Last March, Kim Tae Hyun, a 29-year-old software engineer, fretted about being able to save up enough money for his 2006 wedding. So instead of keeping his cash locked up in a typical low-yield bank account, he moved about 40% of his $39,000 in savings into a stock investment fund offered by his bank. Since then the Korean stock market has surged, and Kim figures he has earned about 8%. "I definitely needed a better return," he says with a grin.
Kim is one of more than one million South Koreans who have started up new share-based investment trust accounts in the past year -- the bulk of them in the past six months. The renewed interest among individual investors is helping to drive a sustained rally in Korean shares. The combined market capitalization of the Korea Stock Exchange and tech-heavy Kosdaq hit a record $507 billion on Feb. 28. The benchmark Kospi index has jumped over 10% so far this year and the Kosdaq some 30%, making them among the world's best-performing bourses.
But wait a minute. Weren't Korean stocks among the worst performers of the past two years? And aren't investors in Korea traditionally seeking a quick buck when it comes to the equity market? Well, yes and yes. But investment pros say that's all changing thanks to a combination of improved corporate governance at brokerages -- once notorious for churning clients' portfolios -- improved profitability at blue-chip companies such as Samsung Electronics and Hyundai Motor, and an increased concern on the part of investors about building a retirement nest egg. "We are at a major turning point," says Park Kyung Min, chief executive of Hangaram Investment Management Co. in Seoul. "There are similarities between our situation now and that in the U.S. in the 1980s, when retail money began flowing into mutual funds."
Indeed, there are signs aplenty that Korea's money-management industry is regaining the trust of retail investors. That comes six years after Daewoo Group, then Korea's second-largest conglomerate, went belly up, leaving millions of Koreans holding the bag for huge losses. The three largest investment-trust companies had invested heavily in high-yield Daewoo debt securities and other dubious loans. Now they are all undergoing changes in management. Hyundai Investment Trust & Securities Co. has been taken over by America's Prudential Financial Inc. (PRU), and the other two, Korea Investment & Securities Co. and Daehan Investment & Securities Co., are expected to be sold to local financial institutions this June. Since 1999 the state has injected $10 billion into the former Big Three to rescue the savings of small investors.
What's more, less than a third of Korean mutual-fund money is now invested in the Big Three. Instead Koreans are flocking to brokers with cleaner images and savvy marketing campaigns. Institutions such as Kookmin Bank also have started to sell more retail products, such as stock investment funds, to reduce their reliance on the corporate loan business. Kookmin has opened more than 450,000 accounts worth some $1.1 billion since January, 2004. All in all, money is rolling back into equity investments, helping to push funds under management to an estimated $204 billion this year, up from $140 billion just two years ago, according to Korea's Asset Management Assn. "For the first time in our history, Koreans are volunteering to be long-term investors," says Kang Shin Woo, chief investment officer at PCA Investment Trust Management Co.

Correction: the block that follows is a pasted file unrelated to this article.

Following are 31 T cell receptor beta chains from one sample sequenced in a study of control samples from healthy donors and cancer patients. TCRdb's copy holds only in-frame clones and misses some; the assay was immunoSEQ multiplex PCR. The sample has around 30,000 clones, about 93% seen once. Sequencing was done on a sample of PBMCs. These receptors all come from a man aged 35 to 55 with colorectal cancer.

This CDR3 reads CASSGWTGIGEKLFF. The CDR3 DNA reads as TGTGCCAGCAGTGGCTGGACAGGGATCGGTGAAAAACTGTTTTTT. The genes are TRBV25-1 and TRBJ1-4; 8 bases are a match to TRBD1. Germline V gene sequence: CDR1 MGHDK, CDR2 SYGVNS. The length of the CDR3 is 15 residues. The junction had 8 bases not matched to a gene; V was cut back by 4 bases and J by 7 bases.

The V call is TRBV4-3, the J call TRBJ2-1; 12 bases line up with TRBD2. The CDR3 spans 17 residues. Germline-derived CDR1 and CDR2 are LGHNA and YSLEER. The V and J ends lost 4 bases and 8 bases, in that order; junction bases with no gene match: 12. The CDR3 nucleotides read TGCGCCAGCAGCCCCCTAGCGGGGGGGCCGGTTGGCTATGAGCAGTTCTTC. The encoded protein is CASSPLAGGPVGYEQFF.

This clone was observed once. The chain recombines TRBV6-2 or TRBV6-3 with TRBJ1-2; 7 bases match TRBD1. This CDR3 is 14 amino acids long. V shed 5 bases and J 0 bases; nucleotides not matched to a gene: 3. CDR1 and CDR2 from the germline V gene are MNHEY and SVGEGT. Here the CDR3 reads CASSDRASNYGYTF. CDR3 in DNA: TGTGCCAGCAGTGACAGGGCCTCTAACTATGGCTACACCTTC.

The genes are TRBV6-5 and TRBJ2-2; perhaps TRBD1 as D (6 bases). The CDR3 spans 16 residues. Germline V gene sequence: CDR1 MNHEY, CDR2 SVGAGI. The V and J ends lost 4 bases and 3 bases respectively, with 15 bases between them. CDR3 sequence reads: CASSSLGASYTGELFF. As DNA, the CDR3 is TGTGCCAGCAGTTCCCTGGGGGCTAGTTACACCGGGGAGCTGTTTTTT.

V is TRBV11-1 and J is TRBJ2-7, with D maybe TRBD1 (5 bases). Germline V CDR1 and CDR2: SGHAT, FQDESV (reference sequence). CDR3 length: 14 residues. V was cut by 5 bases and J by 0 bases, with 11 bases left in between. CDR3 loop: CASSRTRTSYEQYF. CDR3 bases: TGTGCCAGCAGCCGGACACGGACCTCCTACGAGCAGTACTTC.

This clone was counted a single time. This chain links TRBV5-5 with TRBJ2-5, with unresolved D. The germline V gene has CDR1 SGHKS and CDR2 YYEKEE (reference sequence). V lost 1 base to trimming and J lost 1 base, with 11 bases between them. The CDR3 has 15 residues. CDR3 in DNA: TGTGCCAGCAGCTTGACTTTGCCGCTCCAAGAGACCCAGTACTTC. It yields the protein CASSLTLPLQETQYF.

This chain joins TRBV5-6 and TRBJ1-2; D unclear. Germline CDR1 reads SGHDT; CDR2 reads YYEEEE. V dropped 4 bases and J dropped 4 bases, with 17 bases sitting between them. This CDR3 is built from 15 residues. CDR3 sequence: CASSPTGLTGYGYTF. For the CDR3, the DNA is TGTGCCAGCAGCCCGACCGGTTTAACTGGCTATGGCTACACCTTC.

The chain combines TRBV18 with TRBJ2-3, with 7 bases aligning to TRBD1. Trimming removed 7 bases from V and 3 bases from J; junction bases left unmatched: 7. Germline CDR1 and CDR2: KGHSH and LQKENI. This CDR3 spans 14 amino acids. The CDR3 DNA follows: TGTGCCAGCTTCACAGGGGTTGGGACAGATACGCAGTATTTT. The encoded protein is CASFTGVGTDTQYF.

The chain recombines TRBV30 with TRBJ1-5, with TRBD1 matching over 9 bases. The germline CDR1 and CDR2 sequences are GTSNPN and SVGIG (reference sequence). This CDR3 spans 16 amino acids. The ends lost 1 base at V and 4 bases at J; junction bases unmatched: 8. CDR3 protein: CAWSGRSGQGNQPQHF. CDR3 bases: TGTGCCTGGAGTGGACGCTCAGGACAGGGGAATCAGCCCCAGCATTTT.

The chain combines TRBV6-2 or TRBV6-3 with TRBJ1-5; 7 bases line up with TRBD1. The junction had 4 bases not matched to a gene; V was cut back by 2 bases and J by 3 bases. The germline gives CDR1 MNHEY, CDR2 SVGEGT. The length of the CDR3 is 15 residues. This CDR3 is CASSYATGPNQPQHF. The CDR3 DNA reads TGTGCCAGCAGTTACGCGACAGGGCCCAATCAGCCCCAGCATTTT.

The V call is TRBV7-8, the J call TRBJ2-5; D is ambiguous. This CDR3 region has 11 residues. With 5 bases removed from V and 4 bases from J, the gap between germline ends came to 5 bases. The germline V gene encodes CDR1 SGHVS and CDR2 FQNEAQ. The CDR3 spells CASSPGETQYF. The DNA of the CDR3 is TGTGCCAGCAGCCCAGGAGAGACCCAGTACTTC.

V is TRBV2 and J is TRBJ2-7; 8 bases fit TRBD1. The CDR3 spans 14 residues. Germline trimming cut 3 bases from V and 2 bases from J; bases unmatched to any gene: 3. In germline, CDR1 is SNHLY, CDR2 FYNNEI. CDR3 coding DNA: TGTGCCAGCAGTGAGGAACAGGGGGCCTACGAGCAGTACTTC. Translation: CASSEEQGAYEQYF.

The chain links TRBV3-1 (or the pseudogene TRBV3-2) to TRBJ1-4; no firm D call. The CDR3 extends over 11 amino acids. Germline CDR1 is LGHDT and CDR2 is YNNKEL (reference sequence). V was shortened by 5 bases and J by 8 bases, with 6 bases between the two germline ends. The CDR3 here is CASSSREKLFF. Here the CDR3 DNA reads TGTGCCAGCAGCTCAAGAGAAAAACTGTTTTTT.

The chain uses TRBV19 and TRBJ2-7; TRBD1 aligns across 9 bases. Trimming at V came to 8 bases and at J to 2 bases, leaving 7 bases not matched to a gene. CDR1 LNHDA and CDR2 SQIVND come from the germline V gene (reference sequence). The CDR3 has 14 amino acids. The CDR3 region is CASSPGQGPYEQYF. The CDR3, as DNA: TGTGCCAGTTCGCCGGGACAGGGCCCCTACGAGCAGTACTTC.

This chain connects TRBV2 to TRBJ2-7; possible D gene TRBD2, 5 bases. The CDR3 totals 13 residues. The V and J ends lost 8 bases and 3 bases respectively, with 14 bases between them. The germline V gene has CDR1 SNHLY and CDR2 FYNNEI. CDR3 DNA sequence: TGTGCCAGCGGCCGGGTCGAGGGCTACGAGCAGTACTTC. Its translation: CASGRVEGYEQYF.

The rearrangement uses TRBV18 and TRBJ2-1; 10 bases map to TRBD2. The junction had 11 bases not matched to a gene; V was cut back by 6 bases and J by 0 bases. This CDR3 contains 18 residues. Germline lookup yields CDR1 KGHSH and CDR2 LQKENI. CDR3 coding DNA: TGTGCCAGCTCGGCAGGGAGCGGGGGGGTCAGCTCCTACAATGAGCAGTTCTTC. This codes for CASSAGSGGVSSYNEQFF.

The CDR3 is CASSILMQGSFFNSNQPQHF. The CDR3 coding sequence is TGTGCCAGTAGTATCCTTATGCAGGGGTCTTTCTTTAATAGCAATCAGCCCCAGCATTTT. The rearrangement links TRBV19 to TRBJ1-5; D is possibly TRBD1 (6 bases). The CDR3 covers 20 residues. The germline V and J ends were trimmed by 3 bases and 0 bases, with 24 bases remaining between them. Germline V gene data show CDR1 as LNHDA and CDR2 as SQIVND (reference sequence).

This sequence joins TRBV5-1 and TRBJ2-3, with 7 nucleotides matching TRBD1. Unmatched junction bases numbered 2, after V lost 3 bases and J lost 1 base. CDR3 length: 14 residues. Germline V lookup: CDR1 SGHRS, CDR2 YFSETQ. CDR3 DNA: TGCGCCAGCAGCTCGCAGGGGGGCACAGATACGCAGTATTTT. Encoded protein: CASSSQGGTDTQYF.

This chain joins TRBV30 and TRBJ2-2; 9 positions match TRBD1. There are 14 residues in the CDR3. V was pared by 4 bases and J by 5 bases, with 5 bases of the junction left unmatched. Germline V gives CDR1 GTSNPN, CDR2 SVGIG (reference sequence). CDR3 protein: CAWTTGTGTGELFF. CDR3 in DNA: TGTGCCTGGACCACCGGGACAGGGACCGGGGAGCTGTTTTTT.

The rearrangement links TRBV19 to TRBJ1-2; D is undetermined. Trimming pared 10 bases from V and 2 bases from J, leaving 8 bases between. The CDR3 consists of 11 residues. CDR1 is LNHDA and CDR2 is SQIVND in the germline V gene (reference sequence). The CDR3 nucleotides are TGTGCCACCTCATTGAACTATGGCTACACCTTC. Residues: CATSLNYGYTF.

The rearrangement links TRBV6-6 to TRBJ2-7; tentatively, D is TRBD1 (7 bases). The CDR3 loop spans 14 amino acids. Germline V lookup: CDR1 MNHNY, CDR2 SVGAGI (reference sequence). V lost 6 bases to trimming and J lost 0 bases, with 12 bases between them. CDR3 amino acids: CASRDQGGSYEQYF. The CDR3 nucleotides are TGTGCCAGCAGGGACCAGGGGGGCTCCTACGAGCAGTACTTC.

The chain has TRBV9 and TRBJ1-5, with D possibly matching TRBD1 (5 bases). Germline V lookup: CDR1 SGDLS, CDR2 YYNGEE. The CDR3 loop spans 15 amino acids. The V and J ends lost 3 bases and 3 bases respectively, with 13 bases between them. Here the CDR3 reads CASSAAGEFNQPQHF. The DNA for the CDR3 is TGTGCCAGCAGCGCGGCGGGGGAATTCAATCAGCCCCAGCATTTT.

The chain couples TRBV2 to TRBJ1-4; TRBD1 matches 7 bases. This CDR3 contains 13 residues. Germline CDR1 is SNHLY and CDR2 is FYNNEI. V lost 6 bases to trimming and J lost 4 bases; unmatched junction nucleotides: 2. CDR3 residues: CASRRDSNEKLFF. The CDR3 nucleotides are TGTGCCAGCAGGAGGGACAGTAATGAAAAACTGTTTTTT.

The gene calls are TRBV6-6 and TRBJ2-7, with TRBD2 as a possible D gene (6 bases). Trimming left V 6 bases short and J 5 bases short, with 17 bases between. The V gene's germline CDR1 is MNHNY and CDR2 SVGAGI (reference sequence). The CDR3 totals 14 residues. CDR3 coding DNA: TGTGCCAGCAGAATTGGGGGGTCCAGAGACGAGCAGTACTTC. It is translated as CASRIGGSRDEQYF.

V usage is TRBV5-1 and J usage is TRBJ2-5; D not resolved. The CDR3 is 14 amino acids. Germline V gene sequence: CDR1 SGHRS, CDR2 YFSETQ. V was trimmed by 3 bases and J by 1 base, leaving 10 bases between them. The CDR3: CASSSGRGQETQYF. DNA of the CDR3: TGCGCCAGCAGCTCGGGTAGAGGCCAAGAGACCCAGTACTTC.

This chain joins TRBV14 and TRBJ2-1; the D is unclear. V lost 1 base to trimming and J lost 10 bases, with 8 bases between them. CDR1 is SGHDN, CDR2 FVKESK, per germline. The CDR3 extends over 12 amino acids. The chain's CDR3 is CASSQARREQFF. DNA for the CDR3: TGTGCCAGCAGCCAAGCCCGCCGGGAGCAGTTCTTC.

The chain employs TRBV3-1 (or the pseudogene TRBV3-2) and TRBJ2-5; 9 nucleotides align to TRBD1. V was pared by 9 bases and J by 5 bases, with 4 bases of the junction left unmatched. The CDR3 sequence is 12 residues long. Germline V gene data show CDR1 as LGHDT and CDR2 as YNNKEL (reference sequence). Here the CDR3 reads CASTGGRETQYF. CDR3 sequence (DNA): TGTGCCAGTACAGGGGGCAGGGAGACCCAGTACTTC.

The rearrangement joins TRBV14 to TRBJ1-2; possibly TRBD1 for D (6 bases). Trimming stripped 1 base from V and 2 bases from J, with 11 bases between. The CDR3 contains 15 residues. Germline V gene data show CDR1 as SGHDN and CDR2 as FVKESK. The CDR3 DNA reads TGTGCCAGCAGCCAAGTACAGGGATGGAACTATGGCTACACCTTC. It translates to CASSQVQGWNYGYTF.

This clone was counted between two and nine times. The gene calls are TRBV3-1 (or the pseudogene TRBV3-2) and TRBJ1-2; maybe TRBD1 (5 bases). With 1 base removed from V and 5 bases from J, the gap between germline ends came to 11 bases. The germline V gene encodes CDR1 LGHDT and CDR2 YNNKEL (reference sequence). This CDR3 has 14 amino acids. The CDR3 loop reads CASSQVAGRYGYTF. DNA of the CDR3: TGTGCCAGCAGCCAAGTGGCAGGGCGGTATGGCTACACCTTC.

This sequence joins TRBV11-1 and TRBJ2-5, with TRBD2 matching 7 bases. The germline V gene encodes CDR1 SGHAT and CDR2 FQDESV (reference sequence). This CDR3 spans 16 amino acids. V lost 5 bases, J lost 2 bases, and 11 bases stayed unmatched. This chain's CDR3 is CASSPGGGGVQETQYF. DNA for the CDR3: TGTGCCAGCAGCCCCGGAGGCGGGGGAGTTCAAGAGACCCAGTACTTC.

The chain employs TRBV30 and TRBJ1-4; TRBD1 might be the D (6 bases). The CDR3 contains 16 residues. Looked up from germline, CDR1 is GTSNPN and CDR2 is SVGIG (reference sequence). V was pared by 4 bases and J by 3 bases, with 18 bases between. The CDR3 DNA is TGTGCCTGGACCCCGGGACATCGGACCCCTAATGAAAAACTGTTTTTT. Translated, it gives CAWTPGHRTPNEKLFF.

To be sure, investing in Korea's equity markets is anything but a sure thing. And it remains to be seen how investors would react to an extended slump. New worries about neighbor North Korea's suspected nuclear-arms program could push share prices down, especially if the Bush Administration steps up the rhetoric against Pyongyang. Corporate earnings are under threat from a stronger currency, and the overall economic outlook remains glum because of anemic consumer spending. Koreans may also start to chafe under the high fees levied by most stock investment funds. Retail investors often pay up to 2.5% in annual fees for equity management, far above the average 0.8% for bond funds.
Still, the growing "buy-and-hold" mentality taking root among individual investors in Korea will continue to buoy the Kospi for a while to come. Institutional and foreign investors are also expected to pile in. That's because Korean stocks remain a relative bargain even after the big gains so far this year. Price-earnings ratios average 7.9 for Kospi stocks, compared with 16 for U.S. companies, 15.9 in Japan, and 10.6 in China. Another favorable sign for the market: Korea's National Pension Fund, which manages $127 billon, has set a goal of increasing its exposure to stocks from the current 8% to 10.7% by 2009. By then assets under management at the state fund are expected to more than double, to $289 billion. And Korea is due to introduce a 401(k)-style corporate pension scheme by December that will probably drive up stock investment. "There's certainly potential for the Korean market to make a big leap forward," says Ko Kwang Soo, a research fellow at Korea Securities Research Institute. That could mean an extended financial honeymoon for newlywed Kim Tae Hyun.
By Moon Ihlwan in Seoul